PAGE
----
steers fine all day.
In short-period swells above ~5ft or so it can't steer that well.
When hand steering, I see the waves coming and can anticipate them
but the autopilot can only react after the fact, which means it ends
up swinging the course a lot. Can't really call it a fault because
it has no way to see the waves but something to be aware of. When
the swells are above 5ft and winds are above 20kts I tend to always
hand-steer. The autopilot can still steer in these conditions if
needed, so if I want to go down below for a moment it works ok.
The major bug in this autopilot is the auto-tack feature. It
basically doesn't work at all, which is very disappointing.
Pressing 1 and 10 together (either + or -, depending on tack) is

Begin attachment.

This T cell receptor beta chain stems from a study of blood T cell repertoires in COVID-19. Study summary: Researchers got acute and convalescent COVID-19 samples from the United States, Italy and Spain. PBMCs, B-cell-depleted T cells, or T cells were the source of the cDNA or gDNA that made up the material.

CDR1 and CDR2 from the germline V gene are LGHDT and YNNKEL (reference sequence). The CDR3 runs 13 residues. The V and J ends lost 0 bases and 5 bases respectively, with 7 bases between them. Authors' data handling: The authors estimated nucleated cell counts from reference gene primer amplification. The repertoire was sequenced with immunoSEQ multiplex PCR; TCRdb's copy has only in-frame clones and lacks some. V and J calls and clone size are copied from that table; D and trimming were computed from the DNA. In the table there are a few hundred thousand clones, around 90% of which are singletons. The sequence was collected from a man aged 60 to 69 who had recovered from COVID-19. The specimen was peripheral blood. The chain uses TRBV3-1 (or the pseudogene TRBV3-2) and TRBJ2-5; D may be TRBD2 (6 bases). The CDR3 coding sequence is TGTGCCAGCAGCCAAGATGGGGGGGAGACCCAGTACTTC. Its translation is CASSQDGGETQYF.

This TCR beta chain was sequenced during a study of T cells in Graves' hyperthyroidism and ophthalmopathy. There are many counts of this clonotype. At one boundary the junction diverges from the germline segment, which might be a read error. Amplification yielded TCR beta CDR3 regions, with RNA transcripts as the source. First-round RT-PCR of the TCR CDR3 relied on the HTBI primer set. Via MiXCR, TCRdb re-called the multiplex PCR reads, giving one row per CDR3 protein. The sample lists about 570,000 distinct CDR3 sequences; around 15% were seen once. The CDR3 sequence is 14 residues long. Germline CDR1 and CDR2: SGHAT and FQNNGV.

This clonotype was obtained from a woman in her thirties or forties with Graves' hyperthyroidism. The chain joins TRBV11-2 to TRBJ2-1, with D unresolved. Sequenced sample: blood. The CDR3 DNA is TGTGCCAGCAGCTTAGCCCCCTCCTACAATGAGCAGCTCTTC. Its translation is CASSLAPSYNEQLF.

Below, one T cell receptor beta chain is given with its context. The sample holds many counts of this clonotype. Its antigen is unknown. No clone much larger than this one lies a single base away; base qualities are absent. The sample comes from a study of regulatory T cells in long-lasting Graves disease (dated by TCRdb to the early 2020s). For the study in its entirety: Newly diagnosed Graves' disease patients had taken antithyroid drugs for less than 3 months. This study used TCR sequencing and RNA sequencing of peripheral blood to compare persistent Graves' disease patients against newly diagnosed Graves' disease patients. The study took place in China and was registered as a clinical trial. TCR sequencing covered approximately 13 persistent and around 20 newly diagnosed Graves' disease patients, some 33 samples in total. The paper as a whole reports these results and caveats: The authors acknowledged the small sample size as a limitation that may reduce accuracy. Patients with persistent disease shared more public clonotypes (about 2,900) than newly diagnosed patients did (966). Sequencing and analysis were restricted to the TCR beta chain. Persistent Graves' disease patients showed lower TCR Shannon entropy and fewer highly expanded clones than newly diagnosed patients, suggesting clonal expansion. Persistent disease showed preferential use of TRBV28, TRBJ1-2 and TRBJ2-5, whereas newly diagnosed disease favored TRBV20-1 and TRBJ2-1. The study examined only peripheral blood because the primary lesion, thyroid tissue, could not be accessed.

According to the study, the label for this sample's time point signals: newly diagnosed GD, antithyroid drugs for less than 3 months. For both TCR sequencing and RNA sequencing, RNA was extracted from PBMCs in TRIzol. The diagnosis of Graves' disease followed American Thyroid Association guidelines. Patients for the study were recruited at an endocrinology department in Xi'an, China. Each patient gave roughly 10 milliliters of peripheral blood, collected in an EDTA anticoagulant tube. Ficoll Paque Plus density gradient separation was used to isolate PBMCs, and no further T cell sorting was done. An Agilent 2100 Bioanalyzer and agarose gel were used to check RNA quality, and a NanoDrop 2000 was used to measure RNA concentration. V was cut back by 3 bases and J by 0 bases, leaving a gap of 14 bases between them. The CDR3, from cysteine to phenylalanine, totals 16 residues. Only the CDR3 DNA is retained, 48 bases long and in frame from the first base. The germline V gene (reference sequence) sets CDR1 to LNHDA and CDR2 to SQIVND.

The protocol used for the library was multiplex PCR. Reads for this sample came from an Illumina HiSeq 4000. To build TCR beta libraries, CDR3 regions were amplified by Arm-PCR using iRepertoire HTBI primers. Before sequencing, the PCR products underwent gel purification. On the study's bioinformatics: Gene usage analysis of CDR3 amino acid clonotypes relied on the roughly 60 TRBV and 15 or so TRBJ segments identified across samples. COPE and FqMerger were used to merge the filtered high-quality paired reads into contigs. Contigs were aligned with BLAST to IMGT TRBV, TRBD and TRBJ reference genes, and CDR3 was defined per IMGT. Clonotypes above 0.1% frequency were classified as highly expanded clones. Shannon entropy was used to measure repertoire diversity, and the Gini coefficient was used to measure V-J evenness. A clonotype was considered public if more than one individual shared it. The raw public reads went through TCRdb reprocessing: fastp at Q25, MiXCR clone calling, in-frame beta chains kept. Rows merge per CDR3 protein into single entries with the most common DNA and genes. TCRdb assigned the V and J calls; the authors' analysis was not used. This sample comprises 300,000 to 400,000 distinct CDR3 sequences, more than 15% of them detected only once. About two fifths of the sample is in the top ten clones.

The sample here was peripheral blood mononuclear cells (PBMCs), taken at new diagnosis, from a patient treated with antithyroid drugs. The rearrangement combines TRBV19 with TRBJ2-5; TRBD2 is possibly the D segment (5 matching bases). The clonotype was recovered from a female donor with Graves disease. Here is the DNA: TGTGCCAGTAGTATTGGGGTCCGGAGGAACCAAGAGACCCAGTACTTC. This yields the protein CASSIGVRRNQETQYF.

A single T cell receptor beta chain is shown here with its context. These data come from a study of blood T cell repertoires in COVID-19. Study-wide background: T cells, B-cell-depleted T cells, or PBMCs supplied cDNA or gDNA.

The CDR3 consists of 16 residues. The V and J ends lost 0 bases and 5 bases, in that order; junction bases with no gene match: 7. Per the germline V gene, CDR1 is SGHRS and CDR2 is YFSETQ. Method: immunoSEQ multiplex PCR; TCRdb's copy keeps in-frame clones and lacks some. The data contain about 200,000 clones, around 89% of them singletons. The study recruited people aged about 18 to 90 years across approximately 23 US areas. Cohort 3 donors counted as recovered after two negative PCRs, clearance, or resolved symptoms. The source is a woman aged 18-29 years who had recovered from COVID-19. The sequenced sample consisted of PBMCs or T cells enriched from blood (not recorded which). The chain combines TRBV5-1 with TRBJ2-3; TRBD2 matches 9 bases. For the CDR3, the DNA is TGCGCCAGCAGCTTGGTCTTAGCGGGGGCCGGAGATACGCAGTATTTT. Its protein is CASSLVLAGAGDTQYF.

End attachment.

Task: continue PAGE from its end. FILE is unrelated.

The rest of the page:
supposed to auto-tack the boat so I can concentrate on releasing the
jib and sheeting it in on the other side. It is a wonderful feature
for a single-handler. Unfortunately, it doesn't really work!
What happens is that the autopilot heads up across the wind but
after the bow is only a few degrees to the new tack, the autopilot
suddenly centers the wheel!!! So it doesn't turn enough to complete
the tack. The boat either ends up in irons or (most often) just
swings back to the original tack (meanwhile, I've sheeted in the jib
on the other side already, so now we're hove to).
Every now and then it keeps turning enough to complete the tack but
80%+ of the time it fails miserably. Very frustrating. Seems like
this should be a simple feature to get correct but Raymarine
completed messed it up. It doesn't work.
Still.. for the price this autopilot works well and I recommend it.
Just be aware the auto-tack is broken.
my Catalina 270 page.